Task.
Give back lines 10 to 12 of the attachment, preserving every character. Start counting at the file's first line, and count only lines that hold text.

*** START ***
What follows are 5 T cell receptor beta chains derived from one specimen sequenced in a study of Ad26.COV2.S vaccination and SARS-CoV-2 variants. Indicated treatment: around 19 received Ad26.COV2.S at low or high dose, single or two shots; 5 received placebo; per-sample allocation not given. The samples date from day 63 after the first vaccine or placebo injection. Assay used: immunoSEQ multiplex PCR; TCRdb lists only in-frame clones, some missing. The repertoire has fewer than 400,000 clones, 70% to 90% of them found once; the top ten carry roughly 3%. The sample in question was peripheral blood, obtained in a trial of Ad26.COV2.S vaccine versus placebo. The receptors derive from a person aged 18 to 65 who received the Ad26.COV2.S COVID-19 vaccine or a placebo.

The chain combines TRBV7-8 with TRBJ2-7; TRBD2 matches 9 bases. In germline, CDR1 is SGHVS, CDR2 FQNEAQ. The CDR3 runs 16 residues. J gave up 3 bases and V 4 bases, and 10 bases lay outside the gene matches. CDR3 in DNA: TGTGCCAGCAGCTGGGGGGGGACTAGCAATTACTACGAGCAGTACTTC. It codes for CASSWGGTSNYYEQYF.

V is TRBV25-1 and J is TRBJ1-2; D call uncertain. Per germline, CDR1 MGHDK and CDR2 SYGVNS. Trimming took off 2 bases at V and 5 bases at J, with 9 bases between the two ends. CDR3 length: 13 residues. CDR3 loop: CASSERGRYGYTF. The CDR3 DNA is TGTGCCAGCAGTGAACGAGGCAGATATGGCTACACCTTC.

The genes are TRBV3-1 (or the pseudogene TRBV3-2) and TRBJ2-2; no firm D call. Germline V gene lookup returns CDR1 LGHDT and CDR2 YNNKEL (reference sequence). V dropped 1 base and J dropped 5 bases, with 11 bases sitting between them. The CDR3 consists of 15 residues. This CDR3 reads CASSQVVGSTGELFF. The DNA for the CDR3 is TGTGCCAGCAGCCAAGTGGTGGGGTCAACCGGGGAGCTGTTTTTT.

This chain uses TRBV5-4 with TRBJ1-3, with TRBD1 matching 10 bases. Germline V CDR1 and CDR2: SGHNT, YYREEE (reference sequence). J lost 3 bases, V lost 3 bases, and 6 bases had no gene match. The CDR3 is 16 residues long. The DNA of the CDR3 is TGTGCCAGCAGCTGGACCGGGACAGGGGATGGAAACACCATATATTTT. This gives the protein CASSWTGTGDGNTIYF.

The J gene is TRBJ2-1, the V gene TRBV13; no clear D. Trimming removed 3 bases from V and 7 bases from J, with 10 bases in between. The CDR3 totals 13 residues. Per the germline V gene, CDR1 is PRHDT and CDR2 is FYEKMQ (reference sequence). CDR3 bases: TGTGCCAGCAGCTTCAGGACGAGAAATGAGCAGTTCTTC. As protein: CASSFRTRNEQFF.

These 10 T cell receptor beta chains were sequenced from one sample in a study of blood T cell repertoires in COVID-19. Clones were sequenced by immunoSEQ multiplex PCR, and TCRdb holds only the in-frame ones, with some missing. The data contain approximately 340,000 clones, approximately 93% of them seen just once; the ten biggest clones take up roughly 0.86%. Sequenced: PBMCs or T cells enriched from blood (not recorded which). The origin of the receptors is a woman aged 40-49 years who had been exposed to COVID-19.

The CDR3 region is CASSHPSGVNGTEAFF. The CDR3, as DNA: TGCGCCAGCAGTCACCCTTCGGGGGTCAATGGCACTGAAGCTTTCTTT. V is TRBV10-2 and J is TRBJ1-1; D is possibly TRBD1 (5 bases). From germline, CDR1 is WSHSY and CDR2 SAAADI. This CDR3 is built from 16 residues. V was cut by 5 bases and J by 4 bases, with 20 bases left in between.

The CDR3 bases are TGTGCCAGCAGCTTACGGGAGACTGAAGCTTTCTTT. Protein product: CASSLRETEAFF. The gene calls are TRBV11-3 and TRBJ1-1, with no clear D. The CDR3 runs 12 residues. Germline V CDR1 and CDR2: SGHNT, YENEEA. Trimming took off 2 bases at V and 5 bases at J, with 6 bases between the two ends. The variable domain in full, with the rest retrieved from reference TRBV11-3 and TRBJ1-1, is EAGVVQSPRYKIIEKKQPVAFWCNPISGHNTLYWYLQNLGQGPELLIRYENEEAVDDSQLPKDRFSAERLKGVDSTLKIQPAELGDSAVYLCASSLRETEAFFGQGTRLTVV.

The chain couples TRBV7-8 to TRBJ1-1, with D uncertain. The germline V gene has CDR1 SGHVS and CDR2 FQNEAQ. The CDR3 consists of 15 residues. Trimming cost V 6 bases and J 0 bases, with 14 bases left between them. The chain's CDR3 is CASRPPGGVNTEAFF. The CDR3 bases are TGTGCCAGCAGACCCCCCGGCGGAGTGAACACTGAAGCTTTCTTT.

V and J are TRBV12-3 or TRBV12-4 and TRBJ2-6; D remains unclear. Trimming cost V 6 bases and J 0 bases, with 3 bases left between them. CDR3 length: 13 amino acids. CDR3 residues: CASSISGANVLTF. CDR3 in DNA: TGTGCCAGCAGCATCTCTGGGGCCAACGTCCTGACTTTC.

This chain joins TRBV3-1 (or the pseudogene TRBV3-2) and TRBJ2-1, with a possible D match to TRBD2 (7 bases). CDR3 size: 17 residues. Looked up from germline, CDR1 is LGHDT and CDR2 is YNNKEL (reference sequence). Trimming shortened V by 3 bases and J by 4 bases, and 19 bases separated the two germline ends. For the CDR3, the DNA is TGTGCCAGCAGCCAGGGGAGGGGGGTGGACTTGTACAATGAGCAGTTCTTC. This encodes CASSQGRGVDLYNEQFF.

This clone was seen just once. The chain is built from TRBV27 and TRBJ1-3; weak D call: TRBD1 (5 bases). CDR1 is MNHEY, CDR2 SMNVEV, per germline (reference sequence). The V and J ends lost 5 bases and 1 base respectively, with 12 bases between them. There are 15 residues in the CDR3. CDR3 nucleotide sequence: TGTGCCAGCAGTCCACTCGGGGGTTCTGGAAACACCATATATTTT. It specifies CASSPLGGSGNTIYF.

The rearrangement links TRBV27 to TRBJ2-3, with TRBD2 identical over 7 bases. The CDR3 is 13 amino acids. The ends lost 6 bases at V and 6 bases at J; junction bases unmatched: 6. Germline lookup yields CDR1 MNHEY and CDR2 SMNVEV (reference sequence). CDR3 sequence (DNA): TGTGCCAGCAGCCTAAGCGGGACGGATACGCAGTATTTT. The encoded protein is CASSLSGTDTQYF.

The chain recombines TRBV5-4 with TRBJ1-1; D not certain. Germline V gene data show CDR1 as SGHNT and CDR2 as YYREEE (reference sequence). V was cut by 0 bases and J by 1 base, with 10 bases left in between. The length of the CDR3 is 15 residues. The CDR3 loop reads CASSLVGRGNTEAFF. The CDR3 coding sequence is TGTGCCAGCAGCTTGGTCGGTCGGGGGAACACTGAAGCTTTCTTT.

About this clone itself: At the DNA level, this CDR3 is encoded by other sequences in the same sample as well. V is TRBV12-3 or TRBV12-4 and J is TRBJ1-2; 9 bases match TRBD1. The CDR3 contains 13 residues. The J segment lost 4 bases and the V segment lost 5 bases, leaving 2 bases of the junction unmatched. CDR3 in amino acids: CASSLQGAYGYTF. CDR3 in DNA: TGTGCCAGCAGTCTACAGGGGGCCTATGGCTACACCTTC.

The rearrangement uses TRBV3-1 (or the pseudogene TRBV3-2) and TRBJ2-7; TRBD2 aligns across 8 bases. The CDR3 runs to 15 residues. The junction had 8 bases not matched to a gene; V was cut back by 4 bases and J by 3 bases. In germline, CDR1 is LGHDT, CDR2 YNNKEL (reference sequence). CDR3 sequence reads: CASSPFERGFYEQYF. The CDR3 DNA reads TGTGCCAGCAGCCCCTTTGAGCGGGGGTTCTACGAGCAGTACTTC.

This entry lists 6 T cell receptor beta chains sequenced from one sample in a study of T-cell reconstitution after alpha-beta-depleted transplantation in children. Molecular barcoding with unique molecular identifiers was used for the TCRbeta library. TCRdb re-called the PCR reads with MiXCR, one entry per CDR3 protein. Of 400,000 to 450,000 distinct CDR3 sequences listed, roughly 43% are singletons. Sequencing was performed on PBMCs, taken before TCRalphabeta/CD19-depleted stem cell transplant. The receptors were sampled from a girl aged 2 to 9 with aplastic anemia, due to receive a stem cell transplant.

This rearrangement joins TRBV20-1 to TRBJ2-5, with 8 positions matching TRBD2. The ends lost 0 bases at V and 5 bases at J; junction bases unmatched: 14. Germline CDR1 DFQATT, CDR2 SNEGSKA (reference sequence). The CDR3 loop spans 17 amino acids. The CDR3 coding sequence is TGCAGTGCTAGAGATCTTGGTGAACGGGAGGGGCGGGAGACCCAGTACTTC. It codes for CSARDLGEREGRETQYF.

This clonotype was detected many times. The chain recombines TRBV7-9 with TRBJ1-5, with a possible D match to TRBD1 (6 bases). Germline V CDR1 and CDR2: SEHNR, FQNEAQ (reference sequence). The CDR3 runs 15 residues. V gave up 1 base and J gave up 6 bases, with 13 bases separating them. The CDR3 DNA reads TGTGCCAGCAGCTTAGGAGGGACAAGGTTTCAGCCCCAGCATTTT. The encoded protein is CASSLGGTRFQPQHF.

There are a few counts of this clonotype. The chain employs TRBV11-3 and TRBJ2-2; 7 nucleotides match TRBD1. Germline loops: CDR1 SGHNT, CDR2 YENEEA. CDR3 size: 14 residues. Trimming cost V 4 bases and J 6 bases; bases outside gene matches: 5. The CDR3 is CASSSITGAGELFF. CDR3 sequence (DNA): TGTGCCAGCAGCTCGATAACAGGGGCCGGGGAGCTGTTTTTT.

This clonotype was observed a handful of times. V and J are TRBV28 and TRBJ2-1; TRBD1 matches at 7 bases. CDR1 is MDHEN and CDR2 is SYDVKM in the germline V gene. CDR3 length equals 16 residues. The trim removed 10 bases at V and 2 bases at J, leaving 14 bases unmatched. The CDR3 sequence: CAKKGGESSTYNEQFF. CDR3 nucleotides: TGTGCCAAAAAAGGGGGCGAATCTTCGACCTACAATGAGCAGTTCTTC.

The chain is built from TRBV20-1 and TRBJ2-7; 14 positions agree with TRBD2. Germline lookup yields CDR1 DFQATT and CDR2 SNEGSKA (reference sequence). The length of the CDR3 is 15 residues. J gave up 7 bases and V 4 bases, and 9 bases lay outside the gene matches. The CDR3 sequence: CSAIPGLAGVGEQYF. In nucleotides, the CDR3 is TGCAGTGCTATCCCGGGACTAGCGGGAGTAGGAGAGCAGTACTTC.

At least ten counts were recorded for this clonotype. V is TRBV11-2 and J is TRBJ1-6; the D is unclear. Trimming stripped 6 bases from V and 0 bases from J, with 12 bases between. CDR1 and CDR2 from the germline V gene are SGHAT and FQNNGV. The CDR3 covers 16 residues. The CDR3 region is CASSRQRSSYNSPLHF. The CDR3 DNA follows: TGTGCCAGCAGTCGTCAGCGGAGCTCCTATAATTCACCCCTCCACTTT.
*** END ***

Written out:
The chain couples TRBV7-8 to TRBJ1-1, with D uncertain. The germline V gene has CDR1 SGHVS and CDR2 FQNEAQ. The CDR3 consists of 15 residues. Trimming cost V 6 bases and J 0 bases, with 14 bases left between them. The chain's CDR3 is CASRPPGGVNTEAFF. The CDR3 bases are TGTGCCAGCAGACCCCCCGGCGGAGTGAACACTGAAGCTTTCTTT.

V and J are TRBV12-3 or TRBV12-4 and TRBJ2-6; D remains unclear. Trimming cost V 6 bases and J 0 bases, with 3 bases left between them. CDR3 length: 13 amino acids. CDR3 residues: CASSISGANVLTF. CDR3 in DNA: TGTGCCAGCAGCATCTCTGGGGCCAACGTCCTGACTTTC.

This chain joins TRBV3-1 (or the pseudogene TRBV3-2) and TRBJ2-1, with a possible D match to TRBD2 (7 bases). CDR3 size: 17 residues. Looked up from germline, CDR1 is LGHDT and CDR2 is YNNKEL (reference sequence). Trimming shortened V by 3 bases and J by 4 bases, and 19 bases separated the two germline ends. For the CDR3, the DNA is TGTGCCAGCAGCCAGGGGAGGGGGGTGGACTTGTACAATGAGCAGTTCTTC. This encodes CASSQGRGVDLYNEQFF.